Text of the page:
There are still concerns with COVID, that there is a slowdown of mail delivery, and in particular in the United States, with a lot of people mailing in ballots. This is something that even domestically has been talked about. Will the postal service be able to handle this? Will my vote get counted? So, that’s definitely a concern.

What we have been doing to support the community is just getting out there and giving them the information. We launched two five-day challenge voting campaigns, and the first one was a week-long challenge to individuals.

We gave them information or an article to read or a video to watch that just helped explain the voting process, and what they needed to do and be aware of in terms of registering to vote and requesting their absentee ballot.

And then we did a second campaign that also talked about the importance of voting. A lot of individuals that are American citizens overseas think, oh, I don’t think I can vote from overseas. But yes, you can vote from overseas.

So, we gave them a little bit of history on the great work that people did 45+ years ago to get this right for Americans overseas and the importance of voting and that your vote counts. And we also had a campaign, ‘Voice Your vote’, where you were able to go in and ask the candidates running in your district and the presidential candidates their opinion on your issues.

We’ve also done a lot of sharing from two other great groups: one government group, which is the Federal Voter Assistance Programme (EFAP), and a non-profit called Overseas Vote Foundation (OVF).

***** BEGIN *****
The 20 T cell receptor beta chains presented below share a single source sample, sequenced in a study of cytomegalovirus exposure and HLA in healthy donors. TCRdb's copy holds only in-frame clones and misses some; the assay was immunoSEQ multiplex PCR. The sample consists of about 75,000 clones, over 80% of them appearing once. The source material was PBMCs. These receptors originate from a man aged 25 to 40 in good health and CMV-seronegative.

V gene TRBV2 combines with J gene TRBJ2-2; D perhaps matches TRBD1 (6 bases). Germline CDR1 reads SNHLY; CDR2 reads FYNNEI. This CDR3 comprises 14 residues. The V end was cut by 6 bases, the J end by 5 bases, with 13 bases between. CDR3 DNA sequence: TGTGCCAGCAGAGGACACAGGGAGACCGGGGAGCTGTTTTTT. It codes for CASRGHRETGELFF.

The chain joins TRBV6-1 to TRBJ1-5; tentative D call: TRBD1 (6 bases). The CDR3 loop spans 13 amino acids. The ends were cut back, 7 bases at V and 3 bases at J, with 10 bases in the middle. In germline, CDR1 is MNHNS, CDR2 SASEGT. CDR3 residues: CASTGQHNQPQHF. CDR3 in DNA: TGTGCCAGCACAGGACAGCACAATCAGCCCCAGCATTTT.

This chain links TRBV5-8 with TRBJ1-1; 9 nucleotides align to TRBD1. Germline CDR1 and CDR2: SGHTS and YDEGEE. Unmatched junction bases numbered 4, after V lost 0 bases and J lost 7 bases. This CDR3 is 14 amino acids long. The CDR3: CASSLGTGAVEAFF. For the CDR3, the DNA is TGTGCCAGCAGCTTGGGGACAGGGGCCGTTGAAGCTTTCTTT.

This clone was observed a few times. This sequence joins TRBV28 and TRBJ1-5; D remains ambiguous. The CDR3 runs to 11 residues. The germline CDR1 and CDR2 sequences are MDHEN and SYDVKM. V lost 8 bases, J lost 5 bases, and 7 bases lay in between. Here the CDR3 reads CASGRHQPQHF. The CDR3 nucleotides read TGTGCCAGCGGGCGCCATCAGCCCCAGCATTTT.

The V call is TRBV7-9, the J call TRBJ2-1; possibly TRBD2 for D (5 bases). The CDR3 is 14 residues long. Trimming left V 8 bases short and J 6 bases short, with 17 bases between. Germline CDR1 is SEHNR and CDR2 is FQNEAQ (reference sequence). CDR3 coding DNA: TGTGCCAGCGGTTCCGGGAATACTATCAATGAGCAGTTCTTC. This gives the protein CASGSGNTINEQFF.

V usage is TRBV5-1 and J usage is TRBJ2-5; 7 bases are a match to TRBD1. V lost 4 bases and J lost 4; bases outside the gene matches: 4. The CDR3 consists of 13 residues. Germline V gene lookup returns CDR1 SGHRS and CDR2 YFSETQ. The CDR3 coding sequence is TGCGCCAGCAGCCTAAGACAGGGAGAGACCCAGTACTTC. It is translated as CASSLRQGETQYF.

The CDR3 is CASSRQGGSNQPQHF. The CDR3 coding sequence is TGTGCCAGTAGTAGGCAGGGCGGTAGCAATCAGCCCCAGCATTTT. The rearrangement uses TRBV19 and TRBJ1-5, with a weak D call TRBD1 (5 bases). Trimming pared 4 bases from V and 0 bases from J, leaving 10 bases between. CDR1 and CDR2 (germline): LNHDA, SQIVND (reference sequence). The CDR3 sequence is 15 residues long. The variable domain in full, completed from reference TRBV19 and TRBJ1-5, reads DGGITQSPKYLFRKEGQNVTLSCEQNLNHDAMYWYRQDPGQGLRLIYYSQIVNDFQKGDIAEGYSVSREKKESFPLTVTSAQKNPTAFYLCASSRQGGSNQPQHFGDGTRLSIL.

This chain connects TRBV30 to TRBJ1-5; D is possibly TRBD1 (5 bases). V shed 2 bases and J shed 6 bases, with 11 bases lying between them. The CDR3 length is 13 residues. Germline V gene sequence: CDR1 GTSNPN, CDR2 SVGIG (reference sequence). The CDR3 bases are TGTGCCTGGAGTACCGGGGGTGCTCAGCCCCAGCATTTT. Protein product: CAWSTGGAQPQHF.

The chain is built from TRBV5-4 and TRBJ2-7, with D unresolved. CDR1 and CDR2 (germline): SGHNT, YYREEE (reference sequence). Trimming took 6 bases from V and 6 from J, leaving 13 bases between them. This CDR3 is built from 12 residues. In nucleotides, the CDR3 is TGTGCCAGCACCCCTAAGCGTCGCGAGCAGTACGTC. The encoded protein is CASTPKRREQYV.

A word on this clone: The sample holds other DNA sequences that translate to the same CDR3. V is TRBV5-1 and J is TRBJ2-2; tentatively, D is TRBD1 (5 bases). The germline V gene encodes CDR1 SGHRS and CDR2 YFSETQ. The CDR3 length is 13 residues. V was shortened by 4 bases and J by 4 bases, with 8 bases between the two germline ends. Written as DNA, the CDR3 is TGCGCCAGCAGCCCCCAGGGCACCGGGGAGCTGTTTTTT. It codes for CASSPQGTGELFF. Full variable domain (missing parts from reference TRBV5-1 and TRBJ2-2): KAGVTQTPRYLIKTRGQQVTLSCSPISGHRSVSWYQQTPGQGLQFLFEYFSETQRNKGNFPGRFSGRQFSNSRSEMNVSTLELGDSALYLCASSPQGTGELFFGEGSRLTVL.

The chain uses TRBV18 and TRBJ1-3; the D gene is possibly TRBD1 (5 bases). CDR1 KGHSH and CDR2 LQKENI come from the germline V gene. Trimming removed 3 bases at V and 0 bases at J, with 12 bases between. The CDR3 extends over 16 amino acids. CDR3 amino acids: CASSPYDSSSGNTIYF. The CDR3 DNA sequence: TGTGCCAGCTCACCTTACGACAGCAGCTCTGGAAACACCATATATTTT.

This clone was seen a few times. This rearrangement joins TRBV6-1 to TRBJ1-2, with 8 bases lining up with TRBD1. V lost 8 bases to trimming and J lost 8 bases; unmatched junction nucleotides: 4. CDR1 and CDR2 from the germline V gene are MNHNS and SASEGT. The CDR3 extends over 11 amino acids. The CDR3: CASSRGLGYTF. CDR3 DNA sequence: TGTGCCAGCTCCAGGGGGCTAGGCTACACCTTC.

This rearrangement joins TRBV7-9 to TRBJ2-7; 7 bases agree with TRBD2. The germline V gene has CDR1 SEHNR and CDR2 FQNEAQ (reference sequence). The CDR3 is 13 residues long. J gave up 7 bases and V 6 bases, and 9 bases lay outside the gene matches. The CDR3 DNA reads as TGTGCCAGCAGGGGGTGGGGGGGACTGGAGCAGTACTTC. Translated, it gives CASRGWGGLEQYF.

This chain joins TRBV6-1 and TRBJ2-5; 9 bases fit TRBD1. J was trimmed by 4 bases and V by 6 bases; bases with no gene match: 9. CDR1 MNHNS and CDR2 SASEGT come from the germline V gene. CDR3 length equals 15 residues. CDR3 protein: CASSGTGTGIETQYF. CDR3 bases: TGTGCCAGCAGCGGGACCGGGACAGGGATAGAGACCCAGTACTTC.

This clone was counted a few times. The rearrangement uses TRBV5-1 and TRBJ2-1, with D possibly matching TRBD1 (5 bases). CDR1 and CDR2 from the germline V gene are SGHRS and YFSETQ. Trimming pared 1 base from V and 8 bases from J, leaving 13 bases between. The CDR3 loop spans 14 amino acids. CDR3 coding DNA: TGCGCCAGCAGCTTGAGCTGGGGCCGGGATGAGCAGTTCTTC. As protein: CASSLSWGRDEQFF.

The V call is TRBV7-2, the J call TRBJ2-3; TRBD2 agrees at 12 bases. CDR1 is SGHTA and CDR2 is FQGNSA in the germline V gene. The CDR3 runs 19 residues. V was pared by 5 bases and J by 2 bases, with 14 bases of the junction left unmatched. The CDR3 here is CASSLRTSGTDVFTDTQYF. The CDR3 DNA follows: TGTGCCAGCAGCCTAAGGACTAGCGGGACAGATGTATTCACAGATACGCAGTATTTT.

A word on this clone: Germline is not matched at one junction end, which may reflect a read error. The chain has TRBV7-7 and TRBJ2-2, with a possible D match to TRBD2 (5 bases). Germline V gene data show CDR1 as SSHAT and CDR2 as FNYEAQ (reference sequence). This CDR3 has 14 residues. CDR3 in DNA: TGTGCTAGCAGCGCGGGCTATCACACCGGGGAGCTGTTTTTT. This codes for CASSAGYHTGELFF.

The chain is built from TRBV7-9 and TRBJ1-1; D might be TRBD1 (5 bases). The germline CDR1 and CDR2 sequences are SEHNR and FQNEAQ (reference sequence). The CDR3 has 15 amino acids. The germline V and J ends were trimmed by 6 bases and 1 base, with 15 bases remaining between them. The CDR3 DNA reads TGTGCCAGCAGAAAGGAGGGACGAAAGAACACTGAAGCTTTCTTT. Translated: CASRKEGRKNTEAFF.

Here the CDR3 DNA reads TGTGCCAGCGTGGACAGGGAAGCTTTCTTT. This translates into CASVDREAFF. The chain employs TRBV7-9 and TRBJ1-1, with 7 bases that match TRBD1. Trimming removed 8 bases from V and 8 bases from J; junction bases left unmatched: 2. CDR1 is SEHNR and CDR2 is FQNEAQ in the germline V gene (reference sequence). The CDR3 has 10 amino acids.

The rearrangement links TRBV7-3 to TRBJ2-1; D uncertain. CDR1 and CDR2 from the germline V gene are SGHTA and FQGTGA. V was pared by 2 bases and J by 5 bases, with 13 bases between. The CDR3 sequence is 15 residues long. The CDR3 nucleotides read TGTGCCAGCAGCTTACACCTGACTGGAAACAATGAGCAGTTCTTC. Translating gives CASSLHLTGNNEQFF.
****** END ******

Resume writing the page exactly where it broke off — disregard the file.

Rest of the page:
And they, on their websites, have all the information that individuals need: to know the deadlines in their state of when they need to register to vote and request an absentee ballot and what they can do if they have not. There’s the Federal Write-In Absentee Ballot that voters can use. So, we refer a lot of their information out to our members and out on social media.

Carlie: I find it really interesting – as an Australian, where back home voting is actually compulsory – to see the interest in actually participating in the US election this year. I was reading on Twitter just before that a record number of Americans domestically have actually already submitted a vote.

I’m curious – if you know at all – how many Americans are abroad and how many are actually submitting votes from overseas this year?

Marylouise: Well, in answer to how many Americans are abroad, that’s an excellent question, because there is no real official count. And, unlike a lot of other countries that have maybe a little more rigorous relationship with their expats when their citizens leave and go elsewhere, the United States really doesn’t have that same sort of system or set up, so to speak.

An American doesn’t have to let anyone know when they leave the country or move elsewhere. The one thing that they are supposed to do is file their taxes. So, the US doesn’t have a really hard and fast number. The US State Department issues – I don’t know if it’s annual, but they do issue – a report.

The latest one indicated that there were about nine million Americans overseas. But we aren’t clear as to the methodology that the State Department uses on that. Other organisations, like EFAP and ACA itself … Through our research programme that we did with District Economics Group for our residents-based taxation work, we think the number is more like five or six million.